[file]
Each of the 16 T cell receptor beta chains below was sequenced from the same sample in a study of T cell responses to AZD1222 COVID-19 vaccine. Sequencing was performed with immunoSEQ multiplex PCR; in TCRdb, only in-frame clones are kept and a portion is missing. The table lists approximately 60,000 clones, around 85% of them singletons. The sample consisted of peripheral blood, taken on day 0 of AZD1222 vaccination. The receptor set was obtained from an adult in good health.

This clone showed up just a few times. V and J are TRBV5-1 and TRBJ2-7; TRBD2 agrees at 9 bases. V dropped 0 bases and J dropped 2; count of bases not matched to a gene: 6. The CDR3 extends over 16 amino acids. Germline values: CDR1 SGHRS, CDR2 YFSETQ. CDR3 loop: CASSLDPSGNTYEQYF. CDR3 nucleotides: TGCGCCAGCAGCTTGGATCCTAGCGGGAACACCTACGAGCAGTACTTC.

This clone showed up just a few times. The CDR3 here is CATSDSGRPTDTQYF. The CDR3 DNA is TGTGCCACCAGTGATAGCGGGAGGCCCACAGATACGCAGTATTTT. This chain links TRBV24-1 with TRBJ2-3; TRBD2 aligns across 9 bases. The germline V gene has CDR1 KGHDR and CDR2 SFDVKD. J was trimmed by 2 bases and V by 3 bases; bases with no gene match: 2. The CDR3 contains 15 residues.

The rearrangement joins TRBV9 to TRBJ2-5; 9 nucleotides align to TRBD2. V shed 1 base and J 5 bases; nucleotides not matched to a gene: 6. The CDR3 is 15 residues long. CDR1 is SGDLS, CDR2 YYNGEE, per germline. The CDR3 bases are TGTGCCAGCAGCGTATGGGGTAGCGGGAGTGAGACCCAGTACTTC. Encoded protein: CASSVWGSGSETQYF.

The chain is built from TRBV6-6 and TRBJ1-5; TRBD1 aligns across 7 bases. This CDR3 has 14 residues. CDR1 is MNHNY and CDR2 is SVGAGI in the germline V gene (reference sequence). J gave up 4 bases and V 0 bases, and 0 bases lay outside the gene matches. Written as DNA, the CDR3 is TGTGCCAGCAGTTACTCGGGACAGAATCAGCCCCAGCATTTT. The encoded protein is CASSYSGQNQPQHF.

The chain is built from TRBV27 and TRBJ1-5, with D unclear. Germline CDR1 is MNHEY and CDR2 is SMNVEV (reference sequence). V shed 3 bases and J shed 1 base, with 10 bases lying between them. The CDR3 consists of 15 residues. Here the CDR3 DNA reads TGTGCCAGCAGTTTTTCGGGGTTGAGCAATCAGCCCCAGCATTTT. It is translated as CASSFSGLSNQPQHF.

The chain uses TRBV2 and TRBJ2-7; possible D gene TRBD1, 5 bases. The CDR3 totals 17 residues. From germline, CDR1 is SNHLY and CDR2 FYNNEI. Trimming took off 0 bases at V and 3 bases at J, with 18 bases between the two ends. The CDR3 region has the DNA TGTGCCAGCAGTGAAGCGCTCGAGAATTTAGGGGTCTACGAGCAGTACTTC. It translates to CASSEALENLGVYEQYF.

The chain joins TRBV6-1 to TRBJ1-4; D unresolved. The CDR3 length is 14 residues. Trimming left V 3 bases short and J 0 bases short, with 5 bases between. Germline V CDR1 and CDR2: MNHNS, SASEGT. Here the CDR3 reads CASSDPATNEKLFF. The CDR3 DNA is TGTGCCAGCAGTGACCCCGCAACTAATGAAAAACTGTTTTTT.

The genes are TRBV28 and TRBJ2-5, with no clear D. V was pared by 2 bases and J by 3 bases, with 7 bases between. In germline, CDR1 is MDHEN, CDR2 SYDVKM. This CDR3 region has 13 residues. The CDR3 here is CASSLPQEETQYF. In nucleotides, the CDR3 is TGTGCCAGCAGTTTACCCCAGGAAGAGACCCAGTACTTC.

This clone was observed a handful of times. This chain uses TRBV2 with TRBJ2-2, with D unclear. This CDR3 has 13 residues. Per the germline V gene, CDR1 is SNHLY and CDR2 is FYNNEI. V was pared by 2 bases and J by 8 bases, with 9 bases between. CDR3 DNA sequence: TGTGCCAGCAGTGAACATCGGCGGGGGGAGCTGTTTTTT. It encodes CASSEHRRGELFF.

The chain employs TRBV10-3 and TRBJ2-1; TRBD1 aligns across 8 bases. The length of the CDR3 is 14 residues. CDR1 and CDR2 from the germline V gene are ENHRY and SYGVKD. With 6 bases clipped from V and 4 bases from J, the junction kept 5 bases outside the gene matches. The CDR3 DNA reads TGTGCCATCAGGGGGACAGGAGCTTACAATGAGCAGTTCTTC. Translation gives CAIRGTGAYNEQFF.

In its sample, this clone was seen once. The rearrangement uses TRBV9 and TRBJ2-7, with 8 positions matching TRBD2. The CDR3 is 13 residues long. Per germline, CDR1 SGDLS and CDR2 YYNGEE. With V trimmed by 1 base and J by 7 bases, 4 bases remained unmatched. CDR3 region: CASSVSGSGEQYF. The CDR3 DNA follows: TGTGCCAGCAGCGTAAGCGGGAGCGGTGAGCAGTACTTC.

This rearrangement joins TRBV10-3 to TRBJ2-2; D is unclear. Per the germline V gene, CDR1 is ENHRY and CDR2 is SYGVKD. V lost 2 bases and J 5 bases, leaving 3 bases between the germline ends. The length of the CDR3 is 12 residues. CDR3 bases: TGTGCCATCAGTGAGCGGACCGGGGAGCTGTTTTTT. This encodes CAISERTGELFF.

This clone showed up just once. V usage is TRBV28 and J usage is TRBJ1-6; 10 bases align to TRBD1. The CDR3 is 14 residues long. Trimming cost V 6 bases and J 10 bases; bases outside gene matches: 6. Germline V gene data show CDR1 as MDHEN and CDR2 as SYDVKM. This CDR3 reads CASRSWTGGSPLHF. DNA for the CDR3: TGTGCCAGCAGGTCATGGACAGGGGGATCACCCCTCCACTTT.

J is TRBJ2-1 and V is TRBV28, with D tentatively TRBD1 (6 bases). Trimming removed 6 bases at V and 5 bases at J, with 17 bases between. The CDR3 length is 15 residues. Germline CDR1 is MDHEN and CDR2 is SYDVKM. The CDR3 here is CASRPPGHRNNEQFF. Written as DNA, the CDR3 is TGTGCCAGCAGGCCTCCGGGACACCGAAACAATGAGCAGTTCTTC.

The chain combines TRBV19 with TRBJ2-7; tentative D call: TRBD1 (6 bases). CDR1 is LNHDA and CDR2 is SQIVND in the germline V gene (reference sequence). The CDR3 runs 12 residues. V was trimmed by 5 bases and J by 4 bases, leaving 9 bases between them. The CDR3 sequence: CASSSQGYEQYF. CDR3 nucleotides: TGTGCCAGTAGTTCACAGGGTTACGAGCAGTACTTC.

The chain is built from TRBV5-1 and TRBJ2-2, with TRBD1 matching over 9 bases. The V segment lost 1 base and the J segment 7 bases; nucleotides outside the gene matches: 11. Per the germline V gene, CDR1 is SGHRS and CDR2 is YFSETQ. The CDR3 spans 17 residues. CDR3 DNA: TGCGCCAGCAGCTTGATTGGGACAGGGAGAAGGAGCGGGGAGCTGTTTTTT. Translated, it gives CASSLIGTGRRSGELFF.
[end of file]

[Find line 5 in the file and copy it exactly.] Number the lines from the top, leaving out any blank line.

The chain is built from TRBV6-6 and TRBJ1-5; TRBD1 aligns across 7 bases. This CDR3 has 14 residues. CDR1 is MNHNY and CDR2 is SVGAGI in the germline V gene (reference sequence). J gave up 4 bases and V 0 bases, and 0 bases lay outside the gene matches. Written as DNA, the CDR3 is TGTGCCAGCAGTTACTCGGGACAGAATCAGCCCCAGCATTTT. The encoded protein is CASSYSGQNQPQHF.